What’s the Alternative Method that the FBI will Use to Brute Force the iPhone
Right before Apple and the FBI were scheduled for a court hearing over their battle on unlocking an iPhone, the Department of Justice requested the judge to postpone the hearing. The DoJ has admitted that a third-party has offered its help to unlock the iPhone 5c and it might not need the help of Apple, after all. Following the decision of the judge vacating the hearing, Apple attorneys scheduled a conference call with reporters where it said that the company will ask the FBI to share the details of the exploit if the FBI keeps the case alive, which probably wouldn't be the case.
Until now, several experts have been saying that the FBI is simply using the recent terrorism case to get a legal support and set a precedent where it can push the tech companies to deliver whatever it asks for. Experts had also said that the agency could try several other methods without Apple's involvement in the case.
DoJ's request filed with the judge yesterday caused a lot curiosity in tech enthusiasts over how exactly the government was planning to unlock the iPhone. An in-depth analysis by Jonathan Zdziarski, a forensic scientist, now explains a lot of different techniques that are possibly not being used by the FBI and one that he thinks could be the method to unlock the iPhone - Nand mirroring. Nand mirroring was earlier referenced by Congressman Darrel Issa when he had confronted FBI chief Comey at the House Judiciary Hearing.
FBI to brute force iPhone with Nand mirroring?
Zdziarski and a number of experts speculate that the attack is based on a NAND mirroring technique, which is essentially a process to copy the flash memory of the device to be able to restore it a after a lockscreen wipe.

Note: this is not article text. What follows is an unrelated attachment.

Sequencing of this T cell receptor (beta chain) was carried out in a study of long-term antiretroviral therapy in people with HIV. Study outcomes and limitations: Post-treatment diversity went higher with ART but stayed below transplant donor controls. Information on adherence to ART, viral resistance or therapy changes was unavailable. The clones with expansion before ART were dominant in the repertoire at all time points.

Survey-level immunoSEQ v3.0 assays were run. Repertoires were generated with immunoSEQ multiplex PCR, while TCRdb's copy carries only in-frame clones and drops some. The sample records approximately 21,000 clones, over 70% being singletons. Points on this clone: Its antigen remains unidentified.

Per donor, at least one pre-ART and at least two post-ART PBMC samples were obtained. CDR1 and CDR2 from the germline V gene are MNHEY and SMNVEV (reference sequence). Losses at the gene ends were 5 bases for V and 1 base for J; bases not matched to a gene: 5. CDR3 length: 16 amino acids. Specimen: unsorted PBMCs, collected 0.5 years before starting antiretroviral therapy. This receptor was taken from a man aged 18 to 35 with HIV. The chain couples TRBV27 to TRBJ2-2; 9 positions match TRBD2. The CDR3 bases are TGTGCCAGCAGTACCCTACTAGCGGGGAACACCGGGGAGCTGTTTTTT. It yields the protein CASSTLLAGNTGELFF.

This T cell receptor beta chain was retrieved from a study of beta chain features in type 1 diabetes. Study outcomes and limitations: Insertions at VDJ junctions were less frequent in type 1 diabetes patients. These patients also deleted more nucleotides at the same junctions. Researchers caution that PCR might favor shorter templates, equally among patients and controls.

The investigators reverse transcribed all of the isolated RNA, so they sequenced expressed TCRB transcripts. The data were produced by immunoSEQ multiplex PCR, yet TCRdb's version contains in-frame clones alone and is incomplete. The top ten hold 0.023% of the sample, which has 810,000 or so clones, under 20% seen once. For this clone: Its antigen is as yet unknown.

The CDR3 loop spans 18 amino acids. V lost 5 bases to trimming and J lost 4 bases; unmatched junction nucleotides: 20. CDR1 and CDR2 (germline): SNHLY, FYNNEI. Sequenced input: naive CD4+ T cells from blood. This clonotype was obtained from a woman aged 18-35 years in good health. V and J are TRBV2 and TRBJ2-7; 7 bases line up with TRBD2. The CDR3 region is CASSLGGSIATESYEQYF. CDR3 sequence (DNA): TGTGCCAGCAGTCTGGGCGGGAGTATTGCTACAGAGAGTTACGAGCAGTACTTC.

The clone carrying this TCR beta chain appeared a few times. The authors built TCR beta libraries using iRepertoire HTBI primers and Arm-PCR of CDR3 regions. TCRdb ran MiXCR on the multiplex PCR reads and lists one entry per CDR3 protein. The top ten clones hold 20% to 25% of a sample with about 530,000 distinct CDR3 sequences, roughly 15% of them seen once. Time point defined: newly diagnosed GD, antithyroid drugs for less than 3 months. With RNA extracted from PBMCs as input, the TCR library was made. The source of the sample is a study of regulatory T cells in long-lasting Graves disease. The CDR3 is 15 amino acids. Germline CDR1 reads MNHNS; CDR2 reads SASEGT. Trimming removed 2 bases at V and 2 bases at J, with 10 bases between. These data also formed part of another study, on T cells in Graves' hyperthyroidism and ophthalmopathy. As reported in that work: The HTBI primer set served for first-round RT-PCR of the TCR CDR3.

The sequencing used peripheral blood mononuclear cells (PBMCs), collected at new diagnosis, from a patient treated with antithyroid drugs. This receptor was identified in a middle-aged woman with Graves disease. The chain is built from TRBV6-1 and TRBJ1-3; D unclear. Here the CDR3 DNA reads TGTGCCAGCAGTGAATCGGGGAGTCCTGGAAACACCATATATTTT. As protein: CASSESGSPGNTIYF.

This is where the NAND chip is typically desoldered, dumped into a file (likely by a chip reader/programmer, which is like a cd burner for chips), and then copied so that if the device begins to wipe or delay after five or ten tries, they can just re-write the original image back to the chip.
This technique is kind of like cheating at Super Mario Bros. with a save-game, allowing you to play the same level over and over after you keep dying. Only instead of playing a game, they’re trying different pin combinations. It’s possible they’ve also made hardware modifications to their test devices to add a socket, allowing them to quickly switch chips out, or that they’re using hardware to simulate this chip so that they don’t have to.
For those worried about the security of iPhones, any device with a Secure Enclave (iPhones launched after 5s) are immune to this attack. But yes, as Apple constantly works to protect its users against new exploits and vulnerabilities, the company will like to know exactly what vulnerabilities are going to be exploited to unlock the iPhone.
While it may seem like a win for the FBI as they won't need Apple's help, it's not. The FBI could have gotten into the contents of the iPhone 5c using an exploit if they had wanted to. But, vulnerabilities get fixed and any attack doesn't stay viable for a long time. Not wanting to rely on the exploits, the agency needed a legal right to get the data, no matter what the level of technical protections were in place. The federal bureau has been pushing to get this legal and permanent solution for over several years now. As Google and Apple have introduced stronger encryption techniques on their smartphones, FBI chief had even said that the companies have "gone too far" to protect their users.
Now that a third-party (possibly one of the FBI's contractors) has offered the agency a way to unlock this iPhone, it will be interesting to see if the bureau would pull off the case. If so, it could wait for another case to push Apple - or other tech companies, for that matter - into handing over a customized OS version.